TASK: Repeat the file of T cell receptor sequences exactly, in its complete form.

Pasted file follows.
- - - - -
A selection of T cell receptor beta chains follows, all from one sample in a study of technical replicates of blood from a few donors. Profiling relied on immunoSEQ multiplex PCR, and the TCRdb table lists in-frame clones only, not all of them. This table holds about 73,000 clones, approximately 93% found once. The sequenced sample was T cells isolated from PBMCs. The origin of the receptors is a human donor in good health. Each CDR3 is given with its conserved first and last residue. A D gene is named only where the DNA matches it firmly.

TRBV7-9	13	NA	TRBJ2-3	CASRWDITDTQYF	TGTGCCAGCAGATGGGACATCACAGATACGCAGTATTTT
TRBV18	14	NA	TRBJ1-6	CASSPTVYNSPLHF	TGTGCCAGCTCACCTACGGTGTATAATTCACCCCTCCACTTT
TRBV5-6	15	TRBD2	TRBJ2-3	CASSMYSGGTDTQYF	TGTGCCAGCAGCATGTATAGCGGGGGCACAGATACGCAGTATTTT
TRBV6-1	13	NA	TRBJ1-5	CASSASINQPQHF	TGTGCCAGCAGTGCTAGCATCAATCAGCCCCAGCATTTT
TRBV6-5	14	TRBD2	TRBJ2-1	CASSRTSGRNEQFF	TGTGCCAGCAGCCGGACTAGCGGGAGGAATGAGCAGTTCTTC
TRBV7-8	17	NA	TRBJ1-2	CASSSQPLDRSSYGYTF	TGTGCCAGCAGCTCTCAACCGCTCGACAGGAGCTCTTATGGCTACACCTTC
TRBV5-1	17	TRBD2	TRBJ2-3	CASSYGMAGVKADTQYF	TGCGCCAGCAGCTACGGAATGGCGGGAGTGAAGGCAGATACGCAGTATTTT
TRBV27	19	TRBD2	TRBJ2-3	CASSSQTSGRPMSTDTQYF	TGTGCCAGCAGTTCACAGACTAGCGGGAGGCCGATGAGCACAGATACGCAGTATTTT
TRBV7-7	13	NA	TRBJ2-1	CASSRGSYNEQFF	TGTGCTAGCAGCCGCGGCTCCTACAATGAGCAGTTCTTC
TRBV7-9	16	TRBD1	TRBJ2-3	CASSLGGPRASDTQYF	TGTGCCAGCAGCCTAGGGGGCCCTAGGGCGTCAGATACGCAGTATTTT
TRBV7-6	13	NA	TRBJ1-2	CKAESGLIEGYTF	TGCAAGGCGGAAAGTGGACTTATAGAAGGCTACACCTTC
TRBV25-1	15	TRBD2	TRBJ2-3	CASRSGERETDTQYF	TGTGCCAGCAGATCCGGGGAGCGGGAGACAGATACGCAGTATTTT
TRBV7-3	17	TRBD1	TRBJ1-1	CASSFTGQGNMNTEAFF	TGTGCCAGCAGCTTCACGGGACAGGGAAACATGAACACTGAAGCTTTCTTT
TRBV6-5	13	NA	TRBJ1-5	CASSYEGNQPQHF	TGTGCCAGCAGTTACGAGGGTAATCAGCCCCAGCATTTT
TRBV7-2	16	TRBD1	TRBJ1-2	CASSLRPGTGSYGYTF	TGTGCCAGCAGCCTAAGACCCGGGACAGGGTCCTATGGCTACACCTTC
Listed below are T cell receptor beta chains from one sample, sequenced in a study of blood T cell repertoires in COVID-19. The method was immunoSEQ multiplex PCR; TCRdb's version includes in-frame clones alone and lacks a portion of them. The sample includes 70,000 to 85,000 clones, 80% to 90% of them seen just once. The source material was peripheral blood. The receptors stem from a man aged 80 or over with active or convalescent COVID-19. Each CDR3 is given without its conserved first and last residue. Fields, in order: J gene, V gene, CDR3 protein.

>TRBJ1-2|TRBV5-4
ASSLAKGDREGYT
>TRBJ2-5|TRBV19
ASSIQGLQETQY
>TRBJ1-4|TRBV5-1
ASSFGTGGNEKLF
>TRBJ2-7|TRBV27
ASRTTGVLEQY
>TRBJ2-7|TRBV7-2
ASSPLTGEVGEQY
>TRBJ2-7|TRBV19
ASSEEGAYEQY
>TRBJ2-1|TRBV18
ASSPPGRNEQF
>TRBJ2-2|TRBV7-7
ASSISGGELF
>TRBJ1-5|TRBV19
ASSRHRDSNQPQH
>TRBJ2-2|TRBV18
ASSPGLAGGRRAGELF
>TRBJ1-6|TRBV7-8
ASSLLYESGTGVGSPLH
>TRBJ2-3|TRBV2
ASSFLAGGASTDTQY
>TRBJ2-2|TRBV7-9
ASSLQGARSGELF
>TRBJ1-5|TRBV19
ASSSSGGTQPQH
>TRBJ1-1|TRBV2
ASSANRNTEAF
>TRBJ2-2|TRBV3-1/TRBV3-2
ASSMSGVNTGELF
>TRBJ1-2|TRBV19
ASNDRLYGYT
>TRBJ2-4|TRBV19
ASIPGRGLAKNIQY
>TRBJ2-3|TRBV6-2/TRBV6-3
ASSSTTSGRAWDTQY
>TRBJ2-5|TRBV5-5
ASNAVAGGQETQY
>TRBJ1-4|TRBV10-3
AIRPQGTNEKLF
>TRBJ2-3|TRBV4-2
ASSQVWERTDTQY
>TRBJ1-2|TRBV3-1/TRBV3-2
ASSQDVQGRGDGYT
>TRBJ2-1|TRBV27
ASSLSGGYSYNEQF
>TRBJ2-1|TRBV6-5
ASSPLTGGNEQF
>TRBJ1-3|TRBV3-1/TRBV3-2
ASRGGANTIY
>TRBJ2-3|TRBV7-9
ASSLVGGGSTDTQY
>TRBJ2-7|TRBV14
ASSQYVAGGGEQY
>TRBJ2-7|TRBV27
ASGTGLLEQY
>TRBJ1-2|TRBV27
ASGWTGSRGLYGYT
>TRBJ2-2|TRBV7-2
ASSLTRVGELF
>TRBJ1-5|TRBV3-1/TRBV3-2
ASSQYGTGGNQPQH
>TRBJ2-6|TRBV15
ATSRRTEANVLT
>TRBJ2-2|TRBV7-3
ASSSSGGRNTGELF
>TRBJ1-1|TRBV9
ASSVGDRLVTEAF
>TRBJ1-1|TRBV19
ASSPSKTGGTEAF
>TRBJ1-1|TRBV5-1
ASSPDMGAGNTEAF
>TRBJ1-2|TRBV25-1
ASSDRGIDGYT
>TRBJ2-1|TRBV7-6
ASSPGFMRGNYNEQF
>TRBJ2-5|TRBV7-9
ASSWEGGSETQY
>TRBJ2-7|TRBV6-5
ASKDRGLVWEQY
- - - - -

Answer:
A selection of T cell receptor beta chains follows, all from one sample in a study of technical replicates of blood from a few donors. Profiling relied on immunoSEQ multiplex PCR, and the TCRdb table lists in-frame clones only, not all of them. This table holds about 73,000 clones, approximately 93% found once. The sequenced sample was T cells isolated from PBMCs. The origin of the receptors is a human donor in good health. Each CDR3 is given with its conserved first and last residue. A D gene is named only where the DNA matches it firmly.

TRBV7-9	13	NA	TRBJ2-3	CASRWDITDTQYF	TGTGCCAGCAGATGGGACATCACAGATACGCAGTATTTT
TRBV18	14	NA	TRBJ1-6	CASSPTVYNSPLHF	TGTGCCAGCTCACCTACGGTGTATAATTCACCCCTCCACTTT
TRBV5-6	15	TRBD2	TRBJ2-3	CASSMYSGGTDTQYF	TGTGCCAGCAGCATGTATAGCGGGGGCACAGATACGCAGTATTTT
TRBV6-1	13	NA	TRBJ1-5	CASSASINQPQHF	TGTGCCAGCAGTGCTAGCATCAATCAGCCCCAGCATTTT
TRBV6-5	14	TRBD2	TRBJ2-1	CASSRTSGRNEQFF	TGTGCCAGCAGCCGGACTAGCGGGAGGAATGAGCAGTTCTTC
TRBV7-8	17	NA	TRBJ1-2	CASSSQPLDRSSYGYTF	TGTGCCAGCAGCTCTCAACCGCTCGACAGGAGCTCTTATGGCTACACCTTC
TRBV5-1	17	TRBD2	TRBJ2-3	CASSYGMAGVKADTQYF	TGCGCCAGCAGCTACGGAATGGCGGGAGTGAAGGCAGATACGCAGTATTTT
TRBV27	19	TRBD2	TRBJ2-3	CASSSQTSGRPMSTDTQYF	TGTGCCAGCAGTTCACAGACTAGCGGGAGGCCGATGAGCACAGATACGCAGTATTTT
TRBV7-7	13	NA	TRBJ2-1	CASSRGSYNEQFF	TGTGCTAGCAGCCGCGGCTCCTACAATGAGCAGTTCTTC
TRBV7-9	16	TRBD1	TRBJ2-3	CASSLGGPRASDTQYF	TGTGCCAGCAGCCTAGGGGGCCCTAGGGCGTCAGATACGCAGTATTTT
TRBV7-6	13	NA	TRBJ1-2	CKAESGLIEGYTF	TGCAAGGCGGAAAGTGGACTTATAGAAGGCTACACCTTC
TRBV25-1	15	TRBD2	TRBJ2-3	CASRSGERETDTQYF	TGTGCCAGCAGATCCGGGGAGCGGGAGACAGATACGCAGTATTTT
TRBV7-3	17	TRBD1	TRBJ1-1	CASSFTGQGNMNTEAFF	TGTGCCAGCAGCTTCACGGGACAGGGAAACATGAACACTGAAGCTTTCTTT
TRBV6-5	13	NA	TRBJ1-5	CASSYEGNQPQHF	TGTGCCAGCAGTTACGAGGGTAATCAGCCCCAGCATTTT
TRBV7-2	16	TRBD1	TRBJ1-2	CASSLRPGTGSYGYTF	TGTGCCAGCAGCCTAAGACCCGGGACAGGGTCCTATGGCTACACCTTC
Listed below are T cell receptor beta chains from one sample, sequenced in a study of blood T cell repertoires in COVID-19. The method was immunoSEQ multiplex PCR; TCRdb's version includes in-frame clones alone and lacks a portion of them. The sample includes 70,000 to 85,000 clones, 80% to 90% of them seen just once. The source material was peripheral blood. The receptors stem from a man aged 80 or over with active or convalescent COVID-19. Each CDR3 is given without its conserved first and last residue. Fields, in order: J gene, V gene, CDR3 protein.

>TRBJ1-2|TRBV5-4
ASSLAKGDREGYT
>TRBJ2-5|TRBV19
ASSIQGLQETQY
>TRBJ1-4|TRBV5-1
ASSFGTGGNEKLF
>TRBJ2-7|TRBV27
ASRTTGVLEQY
>TRBJ2-7|TRBV7-2
ASSPLTGEVGEQY
>TRBJ2-7|TRBV19
ASSEEGAYEQY
>TRBJ2-1|TRBV18
ASSPPGRNEQF
>TRBJ2-2|TRBV7-7
ASSISGGELF
>TRBJ1-5|TRBV19
ASSRHRDSNQPQH
>TRBJ2-2|TRBV18
ASSPGLAGGRRAGELF
>TRBJ1-6|TRBV7-8
ASSLLYESGTGVGSPLH
>TRBJ2-3|TRBV2
ASSFLAGGASTDTQY
>TRBJ2-2|TRBV7-9
ASSLQGARSGELF
>TRBJ1-5|TRBV19
ASSSSGGTQPQH
>TRBJ1-1|TRBV2
ASSANRNTEAF
>TRBJ2-2|TRBV3-1/TRBV3-2
ASSMSGVNTGELF
>TRBJ1-2|TRBV19
ASNDRLYGYT
>TRBJ2-4|TRBV19
ASIPGRGLAKNIQY
>TRBJ2-3|TRBV6-2/TRBV6-3
ASSSTTSGRAWDTQY
>TRBJ2-5|TRBV5-5
ASNAVAGGQETQY
>TRBJ1-4|TRBV10-3
AIRPQGTNEKLF
>TRBJ2-3|TRBV4-2
ASSQVWERTDTQY
>TRBJ1-2|TRBV3-1/TRBV3-2
ASSQDVQGRGDGYT
>TRBJ2-1|TRBV27
ASSLSGGYSYNEQF
>TRBJ2-1|TRBV6-5
ASSPLTGGNEQF
>TRBJ1-3|TRBV3-1/TRBV3-2
ASRGGANTIY
>TRBJ2-3|TRBV7-9
ASSLVGGGSTDTQY
>TRBJ2-7|TRBV14
ASSQYVAGGGEQY
>TRBJ2-7|TRBV27
ASGTGLLEQY
>TRBJ1-2|TRBV27
ASGWTGSRGLYGYT
>TRBJ2-2|TRBV7-2
ASSLTRVGELF
>TRBJ1-5|TRBV3-1/TRBV3-2
ASSQYGTGGNQPQH
>TRBJ2-6|TRBV15
ATSRRTEANVLT
>TRBJ2-2|TRBV7-3
ASSSSGGRNTGELF
>TRBJ1-1|TRBV9
ASSVGDRLVTEAF
>TRBJ1-1|TRBV19
ASSPSKTGGTEAF
>TRBJ1-1|TRBV5-1
ASSPDMGAGNTEAF
>TRBJ1-2|TRBV25-1
ASSDRGIDGYT
>TRBJ2-1|TRBV7-6
ASSPGFMRGNYNEQF
>TRBJ2-5|TRBV7-9
ASSWEGGSETQY
>TRBJ2-7|TRBV6-5
ASKDRGLVWEQY